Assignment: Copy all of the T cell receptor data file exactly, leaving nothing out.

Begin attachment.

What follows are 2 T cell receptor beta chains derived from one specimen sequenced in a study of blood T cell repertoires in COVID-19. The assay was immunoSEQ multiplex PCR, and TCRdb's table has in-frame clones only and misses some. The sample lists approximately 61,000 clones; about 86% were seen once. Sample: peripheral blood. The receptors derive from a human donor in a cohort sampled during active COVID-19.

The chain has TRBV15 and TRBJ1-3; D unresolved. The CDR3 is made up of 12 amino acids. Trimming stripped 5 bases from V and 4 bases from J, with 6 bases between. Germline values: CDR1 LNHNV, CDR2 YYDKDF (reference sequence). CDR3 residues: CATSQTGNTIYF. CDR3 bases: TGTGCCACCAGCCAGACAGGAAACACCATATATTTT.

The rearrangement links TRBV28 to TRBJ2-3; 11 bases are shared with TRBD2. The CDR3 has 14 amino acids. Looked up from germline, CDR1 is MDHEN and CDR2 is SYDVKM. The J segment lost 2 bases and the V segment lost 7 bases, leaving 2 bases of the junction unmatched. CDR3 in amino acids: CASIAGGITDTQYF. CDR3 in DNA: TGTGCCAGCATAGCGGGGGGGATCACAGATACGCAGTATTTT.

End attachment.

What follows are 2 T cell receptor beta chains derived from one specimen sequenced in a study of blood T cell repertoires in COVID-19. The assay was immunoSEQ multiplex PCR, and TCRdb's table has in-frame clones only and misses some. The sample lists approximately 61,000 clones; about 86% were seen once. Sample: peripheral blood. The receptors derive from a human donor in a cohort sampled during active COVID-19.

The chain has TRBV15 and TRBJ1-3; D unresolved. The CDR3 is made up of 12 amino acids. Trimming stripped 5 bases from V and 4 bases from J, with 6 bases between. Germline values: CDR1 LNHNV, CDR2 YYDKDF (reference sequence). CDR3 residues: CATSQTGNTIYF. CDR3 bases: TGTGCCACCAGCCAGACAGGAAACACCATATATTTT.

The rearrangement links TRBV28 to TRBJ2-3; 11 bases are shared with TRBD2. The CDR3 has 14 amino acids. Looked up from germline, CDR1 is MDHEN and CDR2 is SYDVKM. The J segment lost 2 bases and the V segment lost 7 bases, leaving 2 bases of the junction unmatched. CDR3 in amino acids: CASIAGGITDTQYF. CDR3 in DNA: TGTGCCAGCATAGCGGGGGGGATCACAGATACGCAGTATTTT.